Margot Livesey
For other thoughts on this book, check out the full tour.  You can also learn more about Margot Livesey and her other books at her website, "Like" her on Facebook, or follow her on Twitter. Thanks to the ladies at TLC Book Tours for including me on this tour!

Now I might have lost interest in the book during Gemma's wanderings a bit except of two words: Castle Menzies. Gemma finds herself talking refuge in the small town of Aberfeldy, Scotland and at one point, when she is out walking in the hills, Livesey has Gemma overseeing Castle Menzies. Which, of course, means nothing to most readers. Unless you happen to have ancestors who were of Clan Menzies. Oh yes, Gemma was wandering in the lands that my ancestors had roamed hundreds of years ago. I knew where she was at then - could picture the castle, the surrounding lands. I guess an author can never really know what will hook a reader!

Castle Menzies


Wednesday, July 18, 2012

Paris In July 2012 - "Hugo"

Heck, this Paris In July thing is going much better than I anticipated! The other night The Big Guy came home with movies and what should he have in hand but "Hugo." Miss H and I have already seen it but it's so delightful, I sat down and watched it again. "Hugo" is Martin Scorcese's 2011 movie adaptation of Brian Selznik's The Invention of Hugo Cabret and is set almost exclusively in a train station in Paris and actually filmed, at least partially, in Paris. The soundtrack even includes music by French composer Camille Saint-Saens.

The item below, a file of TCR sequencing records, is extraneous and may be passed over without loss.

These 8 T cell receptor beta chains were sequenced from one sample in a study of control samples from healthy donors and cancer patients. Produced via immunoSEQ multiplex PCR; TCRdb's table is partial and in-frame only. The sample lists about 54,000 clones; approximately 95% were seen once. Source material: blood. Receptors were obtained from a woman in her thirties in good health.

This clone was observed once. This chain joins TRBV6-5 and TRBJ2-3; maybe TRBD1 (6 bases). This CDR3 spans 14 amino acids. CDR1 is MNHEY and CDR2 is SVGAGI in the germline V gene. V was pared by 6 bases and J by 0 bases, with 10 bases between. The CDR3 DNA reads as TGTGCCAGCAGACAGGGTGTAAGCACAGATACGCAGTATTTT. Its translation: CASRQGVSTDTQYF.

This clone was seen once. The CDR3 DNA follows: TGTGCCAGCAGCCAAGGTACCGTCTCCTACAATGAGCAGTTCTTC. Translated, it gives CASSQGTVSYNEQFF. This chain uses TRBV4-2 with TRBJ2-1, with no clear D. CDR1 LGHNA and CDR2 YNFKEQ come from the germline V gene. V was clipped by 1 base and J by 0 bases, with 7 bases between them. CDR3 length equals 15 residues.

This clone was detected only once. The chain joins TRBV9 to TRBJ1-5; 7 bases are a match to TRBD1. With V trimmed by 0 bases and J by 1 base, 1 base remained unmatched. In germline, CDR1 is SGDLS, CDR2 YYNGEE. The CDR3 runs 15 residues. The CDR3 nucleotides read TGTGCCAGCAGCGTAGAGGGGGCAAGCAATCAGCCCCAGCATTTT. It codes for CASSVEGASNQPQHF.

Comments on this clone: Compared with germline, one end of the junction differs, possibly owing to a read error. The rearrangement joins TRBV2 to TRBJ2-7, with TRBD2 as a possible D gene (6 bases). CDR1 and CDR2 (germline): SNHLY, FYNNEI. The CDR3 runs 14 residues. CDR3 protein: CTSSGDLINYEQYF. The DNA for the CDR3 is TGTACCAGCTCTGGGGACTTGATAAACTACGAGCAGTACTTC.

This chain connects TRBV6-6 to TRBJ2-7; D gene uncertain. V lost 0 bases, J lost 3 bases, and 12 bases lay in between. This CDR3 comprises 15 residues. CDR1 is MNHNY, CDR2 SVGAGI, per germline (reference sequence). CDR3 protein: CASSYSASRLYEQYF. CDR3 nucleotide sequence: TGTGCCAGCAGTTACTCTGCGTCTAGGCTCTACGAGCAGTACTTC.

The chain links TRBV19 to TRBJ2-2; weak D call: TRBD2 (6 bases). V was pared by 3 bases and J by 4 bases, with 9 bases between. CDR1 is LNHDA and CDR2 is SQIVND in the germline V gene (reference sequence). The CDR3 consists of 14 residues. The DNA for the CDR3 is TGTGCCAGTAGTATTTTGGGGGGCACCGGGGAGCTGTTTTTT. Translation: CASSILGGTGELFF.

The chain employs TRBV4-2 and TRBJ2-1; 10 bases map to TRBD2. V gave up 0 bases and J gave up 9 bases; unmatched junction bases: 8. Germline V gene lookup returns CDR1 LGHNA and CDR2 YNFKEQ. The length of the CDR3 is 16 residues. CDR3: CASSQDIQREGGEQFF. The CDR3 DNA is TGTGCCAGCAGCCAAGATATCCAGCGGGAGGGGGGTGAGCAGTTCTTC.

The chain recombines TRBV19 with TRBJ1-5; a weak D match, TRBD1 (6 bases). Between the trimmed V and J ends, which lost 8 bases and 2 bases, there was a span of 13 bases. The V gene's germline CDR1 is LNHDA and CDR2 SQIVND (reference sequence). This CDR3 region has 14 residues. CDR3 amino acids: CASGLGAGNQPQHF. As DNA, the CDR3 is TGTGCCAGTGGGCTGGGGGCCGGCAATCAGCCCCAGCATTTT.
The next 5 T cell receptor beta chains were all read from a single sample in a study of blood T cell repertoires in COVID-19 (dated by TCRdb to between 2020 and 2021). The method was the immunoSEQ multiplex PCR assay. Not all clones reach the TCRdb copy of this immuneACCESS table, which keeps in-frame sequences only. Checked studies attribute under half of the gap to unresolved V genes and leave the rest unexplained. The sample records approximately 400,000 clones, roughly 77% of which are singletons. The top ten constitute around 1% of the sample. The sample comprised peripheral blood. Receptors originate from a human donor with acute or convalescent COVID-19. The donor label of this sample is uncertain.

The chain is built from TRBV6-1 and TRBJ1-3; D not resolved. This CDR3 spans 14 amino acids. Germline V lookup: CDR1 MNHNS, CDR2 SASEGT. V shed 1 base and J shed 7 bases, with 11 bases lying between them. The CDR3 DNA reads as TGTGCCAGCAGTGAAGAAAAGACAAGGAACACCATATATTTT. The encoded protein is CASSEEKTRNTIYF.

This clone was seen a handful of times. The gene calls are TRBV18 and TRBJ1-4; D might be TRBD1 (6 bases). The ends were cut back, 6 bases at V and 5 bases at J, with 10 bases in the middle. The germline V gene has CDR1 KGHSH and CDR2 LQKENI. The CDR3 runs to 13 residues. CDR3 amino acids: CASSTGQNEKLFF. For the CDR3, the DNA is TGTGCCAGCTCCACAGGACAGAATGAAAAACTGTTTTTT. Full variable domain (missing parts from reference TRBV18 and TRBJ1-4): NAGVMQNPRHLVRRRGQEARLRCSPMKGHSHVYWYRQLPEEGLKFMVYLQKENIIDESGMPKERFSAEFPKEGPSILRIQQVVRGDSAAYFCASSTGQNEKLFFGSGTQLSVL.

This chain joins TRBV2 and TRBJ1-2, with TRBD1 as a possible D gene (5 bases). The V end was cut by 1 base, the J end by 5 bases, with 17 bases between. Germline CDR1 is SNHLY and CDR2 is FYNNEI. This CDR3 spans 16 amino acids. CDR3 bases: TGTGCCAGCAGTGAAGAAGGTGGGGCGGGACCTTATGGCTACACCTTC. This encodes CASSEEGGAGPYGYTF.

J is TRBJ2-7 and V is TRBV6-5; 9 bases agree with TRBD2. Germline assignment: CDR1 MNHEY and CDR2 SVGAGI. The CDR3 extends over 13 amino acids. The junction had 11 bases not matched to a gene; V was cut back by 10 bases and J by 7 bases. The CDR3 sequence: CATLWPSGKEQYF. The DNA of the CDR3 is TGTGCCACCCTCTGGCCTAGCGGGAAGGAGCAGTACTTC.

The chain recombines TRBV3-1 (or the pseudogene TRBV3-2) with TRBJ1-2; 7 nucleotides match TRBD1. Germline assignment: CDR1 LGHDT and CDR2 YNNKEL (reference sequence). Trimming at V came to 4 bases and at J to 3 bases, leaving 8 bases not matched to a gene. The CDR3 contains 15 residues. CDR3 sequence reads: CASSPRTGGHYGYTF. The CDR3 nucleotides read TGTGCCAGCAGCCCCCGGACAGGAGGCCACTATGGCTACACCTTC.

Orphan Hugo Cabret lives alone in the a train station where he tends to all of the clocks, a job he started doing when his uncle took him in after his father died. Now that his uncle has died, Hugo is left to fend for himself. He is also left with his father's legacy, an automan Hugo is convinced is storing a secret message from his father, if only he can get it repaired. To that end, Hugo has been stealing parts and mechanical toys form a small toy store in the station until one day he is caught and the store keeper takes the notebook Hugo's father has left him. Hugo is drawn into working for the storekeeper and, in meeting his goddaughter, is drawn into a mystery the automan will revel. Perhaps not the message Hugo was hoping for but a message that will allow Hugo to finally live a happy life again and bring an old man the happiness he long ago thought was lost forever.